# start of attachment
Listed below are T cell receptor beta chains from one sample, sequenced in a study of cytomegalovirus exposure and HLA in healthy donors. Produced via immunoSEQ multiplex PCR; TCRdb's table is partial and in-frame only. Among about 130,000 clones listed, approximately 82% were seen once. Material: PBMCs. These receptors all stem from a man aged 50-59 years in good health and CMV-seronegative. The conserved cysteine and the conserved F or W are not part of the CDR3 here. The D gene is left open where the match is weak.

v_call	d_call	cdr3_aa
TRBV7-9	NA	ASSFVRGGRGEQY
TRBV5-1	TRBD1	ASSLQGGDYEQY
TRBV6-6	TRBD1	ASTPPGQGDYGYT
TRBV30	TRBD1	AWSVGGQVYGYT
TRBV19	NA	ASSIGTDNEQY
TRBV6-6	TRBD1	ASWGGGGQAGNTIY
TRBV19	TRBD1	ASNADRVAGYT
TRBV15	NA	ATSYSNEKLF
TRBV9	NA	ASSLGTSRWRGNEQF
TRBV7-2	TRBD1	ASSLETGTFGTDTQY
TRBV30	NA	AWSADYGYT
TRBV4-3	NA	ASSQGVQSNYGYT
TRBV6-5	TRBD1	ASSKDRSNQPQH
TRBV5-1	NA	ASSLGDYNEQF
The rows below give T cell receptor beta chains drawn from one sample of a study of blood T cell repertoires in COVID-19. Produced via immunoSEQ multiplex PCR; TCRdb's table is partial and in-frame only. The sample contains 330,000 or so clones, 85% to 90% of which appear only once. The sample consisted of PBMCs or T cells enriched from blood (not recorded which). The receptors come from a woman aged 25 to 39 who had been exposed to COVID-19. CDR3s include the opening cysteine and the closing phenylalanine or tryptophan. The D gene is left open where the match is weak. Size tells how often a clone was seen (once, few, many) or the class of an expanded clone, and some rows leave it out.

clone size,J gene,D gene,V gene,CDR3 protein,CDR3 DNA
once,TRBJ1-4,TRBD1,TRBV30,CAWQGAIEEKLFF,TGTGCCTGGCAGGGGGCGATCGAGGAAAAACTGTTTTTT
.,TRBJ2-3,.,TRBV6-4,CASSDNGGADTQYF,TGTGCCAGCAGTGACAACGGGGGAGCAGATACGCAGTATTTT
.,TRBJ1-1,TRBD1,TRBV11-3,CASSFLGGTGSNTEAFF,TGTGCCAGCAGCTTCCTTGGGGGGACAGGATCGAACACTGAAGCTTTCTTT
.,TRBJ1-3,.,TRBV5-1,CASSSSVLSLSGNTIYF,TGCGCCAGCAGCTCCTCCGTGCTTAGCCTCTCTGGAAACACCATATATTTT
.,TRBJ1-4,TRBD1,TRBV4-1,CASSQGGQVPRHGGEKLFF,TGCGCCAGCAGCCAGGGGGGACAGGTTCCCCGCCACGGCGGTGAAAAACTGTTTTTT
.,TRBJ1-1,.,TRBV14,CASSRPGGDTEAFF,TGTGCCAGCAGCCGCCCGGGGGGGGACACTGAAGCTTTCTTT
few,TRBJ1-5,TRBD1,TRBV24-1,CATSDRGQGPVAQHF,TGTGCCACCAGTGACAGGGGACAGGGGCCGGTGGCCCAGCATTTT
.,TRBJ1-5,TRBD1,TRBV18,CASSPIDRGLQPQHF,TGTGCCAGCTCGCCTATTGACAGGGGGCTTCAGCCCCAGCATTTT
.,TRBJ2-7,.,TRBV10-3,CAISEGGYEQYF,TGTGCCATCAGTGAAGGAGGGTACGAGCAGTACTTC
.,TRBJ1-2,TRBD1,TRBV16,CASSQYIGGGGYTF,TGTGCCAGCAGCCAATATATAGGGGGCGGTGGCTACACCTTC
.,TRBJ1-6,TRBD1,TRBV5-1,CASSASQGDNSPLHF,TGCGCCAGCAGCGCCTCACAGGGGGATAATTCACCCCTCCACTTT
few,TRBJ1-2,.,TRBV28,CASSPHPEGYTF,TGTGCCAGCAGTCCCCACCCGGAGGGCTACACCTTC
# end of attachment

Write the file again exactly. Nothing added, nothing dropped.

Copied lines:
Listed below are T cell receptor beta chains from one sample, sequenced in a study of cytomegalovirus exposure and HLA in healthy donors. Produced via immunoSEQ multiplex PCR; TCRdb's table is partial and in-frame only. Among about 130,000 clones listed, approximately 82% were seen once. Material: PBMCs. These receptors all stem from a man aged 50-59 years in good health and CMV-seronegative. The conserved cysteine and the conserved F or W are not part of the CDR3 here. The D gene is left open where the match is weak.

v_call	d_call	cdr3_aa
TRBV7-9	NA	ASSFVRGGRGEQY
TRBV5-1	TRBD1	ASSLQGGDYEQY
TRBV6-6	TRBD1	ASTPPGQGDYGYT
TRBV30	TRBD1	AWSVGGQVYGYT
TRBV19	NA	ASSIGTDNEQY
TRBV6-6	TRBD1	ASWGGGGQAGNTIY
TRBV19	TRBD1	ASNADRVAGYT
TRBV15	NA	ATSYSNEKLF
TRBV9	NA	ASSLGTSRWRGNEQF
TRBV7-2	TRBD1	ASSLETGTFGTDTQY
TRBV30	NA	AWSADYGYT
TRBV4-3	NA	ASSQGVQSNYGYT
TRBV6-5	TRBD1	ASSKDRSNQPQH
TRBV5-1	NA	ASSLGDYNEQF
The rows below give T cell receptor beta chains drawn from one sample of a study of blood T cell repertoires in COVID-19. Produced via immunoSEQ multiplex PCR; TCRdb's table is partial and in-frame only. The sample contains 330,000 or so clones, 85% to 90% of which appear only once. The sample consisted of PBMCs or T cells enriched from blood (not recorded which). The receptors come from a woman aged 25 to 39 who had been exposed to COVID-19. CDR3s include the opening cysteine and the closing phenylalanine or tryptophan. The D gene is left open where the match is weak. Size tells how often a clone was seen (once, few, many) or the class of an expanded clone, and some rows leave it out.

clone size,J gene,D gene,V gene,CDR3 protein,CDR3 DNA
once,TRBJ1-4,TRBD1,TRBV30,CAWQGAIEEKLFF,TGTGCCTGGCAGGGGGCGATCGAGGAAAAACTGTTTTTT
.,TRBJ2-3,.,TRBV6-4,CASSDNGGADTQYF,TGTGCCAGCAGTGACAACGGGGGAGCAGATACGCAGTATTTT
.,TRBJ1-1,TRBD1,TRBV11-3,CASSFLGGTGSNTEAFF,TGTGCCAGCAGCTTCCTTGGGGGGACAGGATCGAACACTGAAGCTTTCTTT
.,TRBJ1-3,.,TRBV5-1,CASSSSVLSLSGNTIYF,TGCGCCAGCAGCTCCTCCGTGCTTAGCCTCTCTGGAAACACCATATATTTT
.,TRBJ1-4,TRBD1,TRBV4-1,CASSQGGQVPRHGGEKLFF,TGCGCCAGCAGCCAGGGGGGACAGGTTCCCCGCCACGGCGGTGAAAAACTGTTTTTT
.,TRBJ1-1,.,TRBV14,CASSRPGGDTEAFF,TGTGCCAGCAGCCGCCCGGGGGGGGACACTGAAGCTTTCTTT
few,TRBJ1-5,TRBD1,TRBV24-1,CATSDRGQGPVAQHF,TGTGCCACCAGTGACAGGGGACAGGGGCCGGTGGCCCAGCATTTT
.,TRBJ1-5,TRBD1,TRBV18,CASSPIDRGLQPQHF,TGTGCCAGCTCGCCTATTGACAGGGGGCTTCAGCCCCAGCATTTT
.,TRBJ2-7,.,TRBV10-3,CAISEGGYEQYF,TGTGCCATCAGTGAAGGAGGGTACGAGCAGTACTTC
.,TRBJ1-2,TRBD1,TRBV16,CASSQYIGGGGYTF,TGTGCCAGCAGCCAATATATAGGGGGCGGTGGCTACACCTTC
.,TRBJ1-6,TRBD1,TRBV5-1,CASSASQGDNSPLHF,TGCGCCAGCAGCGCCTCACAGGGGGATAATTCACCCCTCCACTTT
few,TRBJ1-2,.,TRBV28,CASSPHPEGYTF,TGTGCCAGCAGTCCCCACCCGGAGGGCTACACCTTC